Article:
Jekyll Island Historic District
Explore Living History on Jekyll Island, Once a Millionaire's Retreat During America's Industrial Age.
Jekyll Island was once an exclusive winter retreat for some of America's wealthiest families. Their exclusive Jekyll Island Club, a collection of "cottages" and a variety of support structures are now a National Historic Landmark, the Historic District is open to the public. Today, owned by the State of Georgia, the island retains much of its natural beauty and offers a wealth of amenities and activities including 63 holes of golf
, tennis, beaches
, 20 miles of bike paths
, mini-golf, nature tours and Summer Waves Waterpark
View map of Jekyll Island's Historic District »
Jekyll Island is rich in history and legend. Native Americans, Spanish missionaries, English settlers, French planters, millionaires, modern residents and tourists have all played a part in the evolution of Jekyll Island. Jekyll Island is now a family resort with ten miles of public beaches. The Jekyll Inn is the largest oceanfront resort on the Island, with 15 acres of oceanfront property.
After a period of private plantation ownership ending with the DuBignon family, the Island was sold to a group of very wealthy individuals who formed the Jekyll Island Club, including such family names as Rockefeller, Pulitzer, Vanderbilt, Crane, Goodyear, Macy, J.P. Morgan and others. One-sixth of the world's wealth vacationed on Jekyll Island at that time. The conferences leading to the development of the Federal Reserve Bank were held at the Jekyll Island Club. Jekyll Island was also a participant in the first transcontinental telephone call on January 25, 1915. In 1946, Jekyll Island was purchased by the State of Georgia and is currently maintained as a state park.
The Crane Cottage was built for Richard T. Crane, Jr., whose father founded the toilet company. It was in this cottage that the Federal Reserve System was crafted by John. D. Rockefeller, J.P. Morgan, and other members of the Jekyll Island Club.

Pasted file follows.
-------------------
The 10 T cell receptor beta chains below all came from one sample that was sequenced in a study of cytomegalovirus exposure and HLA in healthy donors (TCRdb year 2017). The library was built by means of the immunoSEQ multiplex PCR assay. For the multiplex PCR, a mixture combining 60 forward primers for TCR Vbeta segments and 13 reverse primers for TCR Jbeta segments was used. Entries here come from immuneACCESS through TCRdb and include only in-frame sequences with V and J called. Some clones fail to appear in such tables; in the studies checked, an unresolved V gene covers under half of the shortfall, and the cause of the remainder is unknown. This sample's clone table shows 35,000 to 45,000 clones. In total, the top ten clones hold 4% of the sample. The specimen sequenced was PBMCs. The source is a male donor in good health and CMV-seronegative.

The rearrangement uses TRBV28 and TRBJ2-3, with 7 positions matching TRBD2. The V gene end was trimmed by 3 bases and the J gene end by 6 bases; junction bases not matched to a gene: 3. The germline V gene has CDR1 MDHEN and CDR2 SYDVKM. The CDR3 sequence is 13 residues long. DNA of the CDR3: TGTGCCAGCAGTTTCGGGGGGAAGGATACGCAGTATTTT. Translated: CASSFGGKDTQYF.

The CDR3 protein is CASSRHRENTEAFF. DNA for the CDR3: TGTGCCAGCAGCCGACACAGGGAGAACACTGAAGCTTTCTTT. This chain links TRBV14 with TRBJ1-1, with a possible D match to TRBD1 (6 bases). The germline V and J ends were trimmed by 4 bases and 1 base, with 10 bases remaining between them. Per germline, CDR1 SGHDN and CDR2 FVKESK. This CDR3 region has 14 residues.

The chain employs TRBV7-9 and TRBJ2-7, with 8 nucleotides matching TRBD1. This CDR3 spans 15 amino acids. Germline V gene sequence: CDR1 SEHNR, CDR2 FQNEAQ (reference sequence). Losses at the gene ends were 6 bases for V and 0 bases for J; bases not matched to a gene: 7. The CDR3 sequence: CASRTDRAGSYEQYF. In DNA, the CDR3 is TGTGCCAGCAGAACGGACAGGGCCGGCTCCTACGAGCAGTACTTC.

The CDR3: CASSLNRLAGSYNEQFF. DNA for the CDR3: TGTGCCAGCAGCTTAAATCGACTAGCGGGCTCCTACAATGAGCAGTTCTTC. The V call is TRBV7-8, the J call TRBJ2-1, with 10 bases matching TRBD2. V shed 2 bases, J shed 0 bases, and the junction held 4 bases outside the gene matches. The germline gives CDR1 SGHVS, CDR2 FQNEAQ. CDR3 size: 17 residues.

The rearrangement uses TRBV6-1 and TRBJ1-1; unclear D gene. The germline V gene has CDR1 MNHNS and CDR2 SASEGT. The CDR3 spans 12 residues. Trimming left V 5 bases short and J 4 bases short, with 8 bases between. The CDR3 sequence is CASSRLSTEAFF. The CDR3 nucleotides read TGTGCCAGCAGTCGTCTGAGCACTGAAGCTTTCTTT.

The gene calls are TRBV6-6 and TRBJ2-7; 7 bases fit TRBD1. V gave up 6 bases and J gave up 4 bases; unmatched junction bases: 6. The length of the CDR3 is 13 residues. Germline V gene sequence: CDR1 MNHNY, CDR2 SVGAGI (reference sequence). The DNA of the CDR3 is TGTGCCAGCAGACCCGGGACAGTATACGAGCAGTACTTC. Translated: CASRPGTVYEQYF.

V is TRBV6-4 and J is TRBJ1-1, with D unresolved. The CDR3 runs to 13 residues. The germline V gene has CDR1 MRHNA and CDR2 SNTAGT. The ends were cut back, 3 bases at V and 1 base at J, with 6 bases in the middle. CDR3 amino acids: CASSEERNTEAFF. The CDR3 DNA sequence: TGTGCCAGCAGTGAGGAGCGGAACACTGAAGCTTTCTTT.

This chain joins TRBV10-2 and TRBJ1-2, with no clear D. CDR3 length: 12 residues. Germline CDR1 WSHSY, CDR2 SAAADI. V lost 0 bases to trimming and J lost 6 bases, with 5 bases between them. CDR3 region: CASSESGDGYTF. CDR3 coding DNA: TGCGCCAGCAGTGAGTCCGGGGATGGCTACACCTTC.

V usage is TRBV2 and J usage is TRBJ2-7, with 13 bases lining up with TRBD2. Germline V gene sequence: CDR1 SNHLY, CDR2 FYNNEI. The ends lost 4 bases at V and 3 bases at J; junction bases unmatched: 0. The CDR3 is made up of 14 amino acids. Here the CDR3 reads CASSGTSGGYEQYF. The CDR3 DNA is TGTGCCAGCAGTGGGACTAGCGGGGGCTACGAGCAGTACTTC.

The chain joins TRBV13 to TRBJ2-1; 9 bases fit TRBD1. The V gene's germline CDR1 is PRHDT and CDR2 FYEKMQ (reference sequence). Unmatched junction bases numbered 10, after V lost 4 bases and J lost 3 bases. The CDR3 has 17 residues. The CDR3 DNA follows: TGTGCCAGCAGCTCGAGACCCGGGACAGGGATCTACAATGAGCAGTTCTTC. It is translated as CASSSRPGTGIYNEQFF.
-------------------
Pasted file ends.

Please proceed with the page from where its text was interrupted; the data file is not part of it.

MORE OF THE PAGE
The grounds and landscape throughout the Jekyll Island Historic District have been lovingly maintained to capture the essence of how the priviledged lived during Jekyll's halycon days.
Jekyll Island is renowned for its landmark Historic District, termed the "Millionaire's Village" long ago, with its 240-acre site containing 33 historic structures, including the Jekyll Island Club Hotel and surrounding cottages that were once home to some of America's most wealthy and prominent citizens.
Wealthy and notable Jekyll residents included the Crane family, the Pulitzers, Morgans, Vanderbilts, Rockefellers, and Goodyear clan to name but a few. These privileged few used Jekyll Island as a hunting and golf retreat, escaping cold winters here and building these historic homes that have been lovingly restored to their former glory.
Side view of the historic Jekyll Island Club Hotel showcases the restored architecture and pristine grounds that have earned this place a spot on the Historic Hotels of America.
The grounds of the Jekyll Island Club Hotel offer a fabulous spot to enjoy a leisurely game of croquet. It was in this building that telephone inventor Alexander Graham Bell made the first transcontinental phone call between Jekyll Island, Washington D.C., New York City, and San Francisco.
The inner courtyard of the Jekyll Island Club Hotel features plenty of shade and a variety of tables for eating or resting for a spell. Lovely fountains and manicured landscaping offer visitors a trip back in time to a more relaxed way of life.
Stepping away from the Hotel you'll find the Jekyll Harbor Marina, offering overnight docking, fuel and snacks. This was once the spot where America's wealthy millionaire industrial barons arrived to spend their summers at the Jekyll Island Club.
These restored horse stables in the Historic District houses the Jekyll Island History Museum featuring many artifacts and period pieces of interest, as well as carriage and horse stables from the 1900s.
You never know what you'll find while strolling the grounds in the Jekyll Island Historic District. On this hot summer day, we stumbled upon a classic automobile driving through the narrow pathways that traverse the 240-acre site.